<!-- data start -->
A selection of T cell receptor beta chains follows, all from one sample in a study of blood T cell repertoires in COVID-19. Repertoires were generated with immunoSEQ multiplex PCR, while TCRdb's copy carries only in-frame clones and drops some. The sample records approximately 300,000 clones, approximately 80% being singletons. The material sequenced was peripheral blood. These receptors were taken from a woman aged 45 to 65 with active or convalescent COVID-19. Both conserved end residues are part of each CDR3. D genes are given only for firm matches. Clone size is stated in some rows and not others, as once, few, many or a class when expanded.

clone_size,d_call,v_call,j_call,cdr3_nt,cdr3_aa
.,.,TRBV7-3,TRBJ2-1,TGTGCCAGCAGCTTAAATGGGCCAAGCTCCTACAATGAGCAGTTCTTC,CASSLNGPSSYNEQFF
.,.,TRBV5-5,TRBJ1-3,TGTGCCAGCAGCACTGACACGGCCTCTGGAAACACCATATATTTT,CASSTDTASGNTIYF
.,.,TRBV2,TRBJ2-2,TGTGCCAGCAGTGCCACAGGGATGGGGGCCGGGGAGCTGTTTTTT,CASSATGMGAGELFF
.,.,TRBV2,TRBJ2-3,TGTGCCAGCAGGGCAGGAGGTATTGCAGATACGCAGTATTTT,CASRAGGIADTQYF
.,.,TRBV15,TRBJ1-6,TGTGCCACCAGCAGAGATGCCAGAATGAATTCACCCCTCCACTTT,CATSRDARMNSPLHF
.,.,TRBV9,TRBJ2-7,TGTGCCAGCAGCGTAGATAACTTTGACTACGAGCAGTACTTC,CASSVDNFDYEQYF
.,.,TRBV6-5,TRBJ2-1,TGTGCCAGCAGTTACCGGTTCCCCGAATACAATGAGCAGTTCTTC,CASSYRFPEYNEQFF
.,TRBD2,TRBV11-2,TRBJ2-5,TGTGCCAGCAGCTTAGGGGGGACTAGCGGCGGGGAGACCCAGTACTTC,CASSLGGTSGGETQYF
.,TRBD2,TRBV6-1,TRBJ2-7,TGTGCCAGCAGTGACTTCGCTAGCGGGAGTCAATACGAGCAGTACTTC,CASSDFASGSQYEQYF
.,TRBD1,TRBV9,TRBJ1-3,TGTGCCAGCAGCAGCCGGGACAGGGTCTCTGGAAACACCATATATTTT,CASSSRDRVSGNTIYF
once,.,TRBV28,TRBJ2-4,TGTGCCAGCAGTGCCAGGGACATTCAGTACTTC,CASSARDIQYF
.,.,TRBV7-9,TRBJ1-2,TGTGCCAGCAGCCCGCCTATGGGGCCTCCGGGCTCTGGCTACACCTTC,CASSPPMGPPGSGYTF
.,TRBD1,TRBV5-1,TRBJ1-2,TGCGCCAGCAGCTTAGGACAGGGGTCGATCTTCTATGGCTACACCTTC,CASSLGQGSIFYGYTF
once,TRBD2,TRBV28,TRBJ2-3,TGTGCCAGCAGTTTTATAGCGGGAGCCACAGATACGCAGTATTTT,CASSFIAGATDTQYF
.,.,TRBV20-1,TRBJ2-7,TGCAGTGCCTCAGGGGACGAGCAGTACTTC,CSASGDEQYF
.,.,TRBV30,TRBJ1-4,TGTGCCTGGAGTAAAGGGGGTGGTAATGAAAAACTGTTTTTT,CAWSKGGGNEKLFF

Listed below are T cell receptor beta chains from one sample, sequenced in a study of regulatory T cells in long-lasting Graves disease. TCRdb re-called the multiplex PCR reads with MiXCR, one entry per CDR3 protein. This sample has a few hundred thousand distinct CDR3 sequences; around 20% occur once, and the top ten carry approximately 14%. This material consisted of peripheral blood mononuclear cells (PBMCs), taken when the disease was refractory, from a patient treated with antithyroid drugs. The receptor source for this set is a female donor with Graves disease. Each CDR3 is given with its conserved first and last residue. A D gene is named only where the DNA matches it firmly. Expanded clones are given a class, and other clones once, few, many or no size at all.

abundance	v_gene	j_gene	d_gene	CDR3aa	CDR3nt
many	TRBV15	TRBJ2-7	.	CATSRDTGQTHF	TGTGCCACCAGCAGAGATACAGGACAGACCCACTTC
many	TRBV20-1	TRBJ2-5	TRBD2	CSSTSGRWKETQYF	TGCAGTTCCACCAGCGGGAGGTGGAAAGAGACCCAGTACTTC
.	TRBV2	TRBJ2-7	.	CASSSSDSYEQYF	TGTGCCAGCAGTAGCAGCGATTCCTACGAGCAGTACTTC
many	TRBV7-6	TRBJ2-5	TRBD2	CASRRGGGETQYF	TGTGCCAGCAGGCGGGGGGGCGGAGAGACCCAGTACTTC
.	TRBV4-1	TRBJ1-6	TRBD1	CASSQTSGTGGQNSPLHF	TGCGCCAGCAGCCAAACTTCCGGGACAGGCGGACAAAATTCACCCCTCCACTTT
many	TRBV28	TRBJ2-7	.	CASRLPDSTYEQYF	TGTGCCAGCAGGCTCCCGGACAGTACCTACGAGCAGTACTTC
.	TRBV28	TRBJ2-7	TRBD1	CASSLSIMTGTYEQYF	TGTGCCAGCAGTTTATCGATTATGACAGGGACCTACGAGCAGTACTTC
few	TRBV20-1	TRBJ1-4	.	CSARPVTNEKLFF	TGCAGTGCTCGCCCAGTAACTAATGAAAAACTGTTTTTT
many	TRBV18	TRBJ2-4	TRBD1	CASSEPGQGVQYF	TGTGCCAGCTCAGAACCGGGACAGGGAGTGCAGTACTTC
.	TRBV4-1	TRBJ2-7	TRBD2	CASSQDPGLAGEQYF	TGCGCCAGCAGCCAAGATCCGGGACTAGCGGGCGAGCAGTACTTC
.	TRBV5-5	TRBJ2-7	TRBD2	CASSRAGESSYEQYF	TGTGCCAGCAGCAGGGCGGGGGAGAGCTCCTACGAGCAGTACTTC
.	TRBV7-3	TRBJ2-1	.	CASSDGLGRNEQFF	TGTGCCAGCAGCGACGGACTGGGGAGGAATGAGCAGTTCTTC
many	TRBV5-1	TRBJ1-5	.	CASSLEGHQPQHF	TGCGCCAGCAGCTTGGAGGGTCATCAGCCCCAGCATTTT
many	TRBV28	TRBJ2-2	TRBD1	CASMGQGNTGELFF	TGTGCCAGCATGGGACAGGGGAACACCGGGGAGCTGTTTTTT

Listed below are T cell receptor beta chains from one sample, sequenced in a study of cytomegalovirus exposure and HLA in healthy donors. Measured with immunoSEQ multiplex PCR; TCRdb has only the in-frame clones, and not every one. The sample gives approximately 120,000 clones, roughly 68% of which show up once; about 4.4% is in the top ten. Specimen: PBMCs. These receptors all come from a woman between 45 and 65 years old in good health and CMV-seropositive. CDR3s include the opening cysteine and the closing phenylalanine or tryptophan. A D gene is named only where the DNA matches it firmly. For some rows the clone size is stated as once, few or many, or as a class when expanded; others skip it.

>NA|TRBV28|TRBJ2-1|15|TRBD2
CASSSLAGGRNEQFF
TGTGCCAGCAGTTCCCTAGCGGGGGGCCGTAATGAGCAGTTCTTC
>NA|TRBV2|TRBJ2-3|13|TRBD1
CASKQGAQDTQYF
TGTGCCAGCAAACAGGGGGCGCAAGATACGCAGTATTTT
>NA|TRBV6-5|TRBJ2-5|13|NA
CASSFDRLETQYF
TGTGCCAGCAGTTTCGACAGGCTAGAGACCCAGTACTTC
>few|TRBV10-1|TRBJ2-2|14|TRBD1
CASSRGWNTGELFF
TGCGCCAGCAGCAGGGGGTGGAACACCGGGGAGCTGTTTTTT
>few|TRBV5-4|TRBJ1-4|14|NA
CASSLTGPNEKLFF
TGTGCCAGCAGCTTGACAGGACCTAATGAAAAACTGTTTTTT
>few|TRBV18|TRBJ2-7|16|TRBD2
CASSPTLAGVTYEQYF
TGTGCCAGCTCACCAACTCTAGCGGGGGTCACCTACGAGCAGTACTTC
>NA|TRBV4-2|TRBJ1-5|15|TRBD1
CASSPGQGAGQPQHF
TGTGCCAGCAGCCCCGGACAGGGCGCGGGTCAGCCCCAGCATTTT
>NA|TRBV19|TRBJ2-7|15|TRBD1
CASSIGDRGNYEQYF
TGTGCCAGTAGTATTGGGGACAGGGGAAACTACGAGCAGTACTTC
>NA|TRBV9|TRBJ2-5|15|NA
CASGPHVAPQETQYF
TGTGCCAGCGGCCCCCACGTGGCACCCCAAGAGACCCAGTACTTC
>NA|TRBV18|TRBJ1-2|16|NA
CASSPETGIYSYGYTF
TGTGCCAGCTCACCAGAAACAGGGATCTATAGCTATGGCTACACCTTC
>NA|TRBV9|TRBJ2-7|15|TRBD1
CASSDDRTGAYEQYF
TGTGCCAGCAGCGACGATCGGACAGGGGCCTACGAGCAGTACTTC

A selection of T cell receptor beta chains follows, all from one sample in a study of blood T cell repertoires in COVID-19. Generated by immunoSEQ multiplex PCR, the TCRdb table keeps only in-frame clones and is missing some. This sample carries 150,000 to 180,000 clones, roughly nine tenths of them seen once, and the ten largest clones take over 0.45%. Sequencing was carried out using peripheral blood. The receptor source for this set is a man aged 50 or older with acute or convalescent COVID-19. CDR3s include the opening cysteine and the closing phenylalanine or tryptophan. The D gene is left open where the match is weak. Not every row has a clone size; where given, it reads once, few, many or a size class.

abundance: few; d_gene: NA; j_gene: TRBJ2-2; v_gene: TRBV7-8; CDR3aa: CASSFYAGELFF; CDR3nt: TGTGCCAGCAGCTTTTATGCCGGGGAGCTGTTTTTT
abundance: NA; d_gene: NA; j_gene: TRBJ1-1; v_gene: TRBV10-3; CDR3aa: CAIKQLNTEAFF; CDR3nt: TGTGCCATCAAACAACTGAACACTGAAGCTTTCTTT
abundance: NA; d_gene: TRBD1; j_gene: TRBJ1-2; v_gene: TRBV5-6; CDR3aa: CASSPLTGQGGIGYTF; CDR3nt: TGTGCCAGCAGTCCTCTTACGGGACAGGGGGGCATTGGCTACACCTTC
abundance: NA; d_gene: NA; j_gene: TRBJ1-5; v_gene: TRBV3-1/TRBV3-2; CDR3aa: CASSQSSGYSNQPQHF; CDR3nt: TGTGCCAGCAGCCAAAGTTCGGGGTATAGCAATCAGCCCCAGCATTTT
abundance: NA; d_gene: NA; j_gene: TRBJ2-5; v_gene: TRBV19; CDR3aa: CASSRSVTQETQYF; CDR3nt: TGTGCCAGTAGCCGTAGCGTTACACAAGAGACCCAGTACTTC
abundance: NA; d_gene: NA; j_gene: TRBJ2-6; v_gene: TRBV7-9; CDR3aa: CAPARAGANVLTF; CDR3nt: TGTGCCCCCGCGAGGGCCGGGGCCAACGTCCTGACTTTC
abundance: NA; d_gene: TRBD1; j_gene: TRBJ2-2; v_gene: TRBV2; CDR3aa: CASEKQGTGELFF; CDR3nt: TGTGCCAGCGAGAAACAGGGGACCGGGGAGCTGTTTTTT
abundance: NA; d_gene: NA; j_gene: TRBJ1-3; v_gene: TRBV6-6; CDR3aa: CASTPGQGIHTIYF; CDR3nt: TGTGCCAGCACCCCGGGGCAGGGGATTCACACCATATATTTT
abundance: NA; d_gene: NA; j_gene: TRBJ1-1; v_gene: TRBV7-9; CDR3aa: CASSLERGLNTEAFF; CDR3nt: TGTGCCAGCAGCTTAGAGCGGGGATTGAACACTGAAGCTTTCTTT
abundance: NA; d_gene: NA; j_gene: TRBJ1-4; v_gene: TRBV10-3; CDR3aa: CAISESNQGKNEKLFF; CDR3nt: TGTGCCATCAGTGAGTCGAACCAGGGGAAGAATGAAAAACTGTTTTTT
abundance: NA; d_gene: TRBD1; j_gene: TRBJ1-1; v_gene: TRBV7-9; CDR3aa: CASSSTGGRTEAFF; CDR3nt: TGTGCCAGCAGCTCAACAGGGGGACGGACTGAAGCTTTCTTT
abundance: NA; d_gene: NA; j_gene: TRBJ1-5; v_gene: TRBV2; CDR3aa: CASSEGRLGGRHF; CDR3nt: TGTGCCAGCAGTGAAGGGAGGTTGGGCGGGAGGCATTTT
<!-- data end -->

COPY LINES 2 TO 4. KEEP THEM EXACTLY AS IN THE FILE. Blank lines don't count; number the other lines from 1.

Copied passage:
clone_size,d_call,v_call,j_call,cdr3_nt,cdr3_aa
.,.,TRBV7-3,TRBJ2-1,TGTGCCAGCAGCTTAAATGGGCCAAGCTCCTACAATGAGCAGTTCTTC,CASSLNGPSSYNEQFF
.,.,TRBV5-5,TRBJ1-3,TGTGCCAGCAGCACTGACACGGCCTCTGGAAACACCATATATTTT,CASSTDTASGNTIYF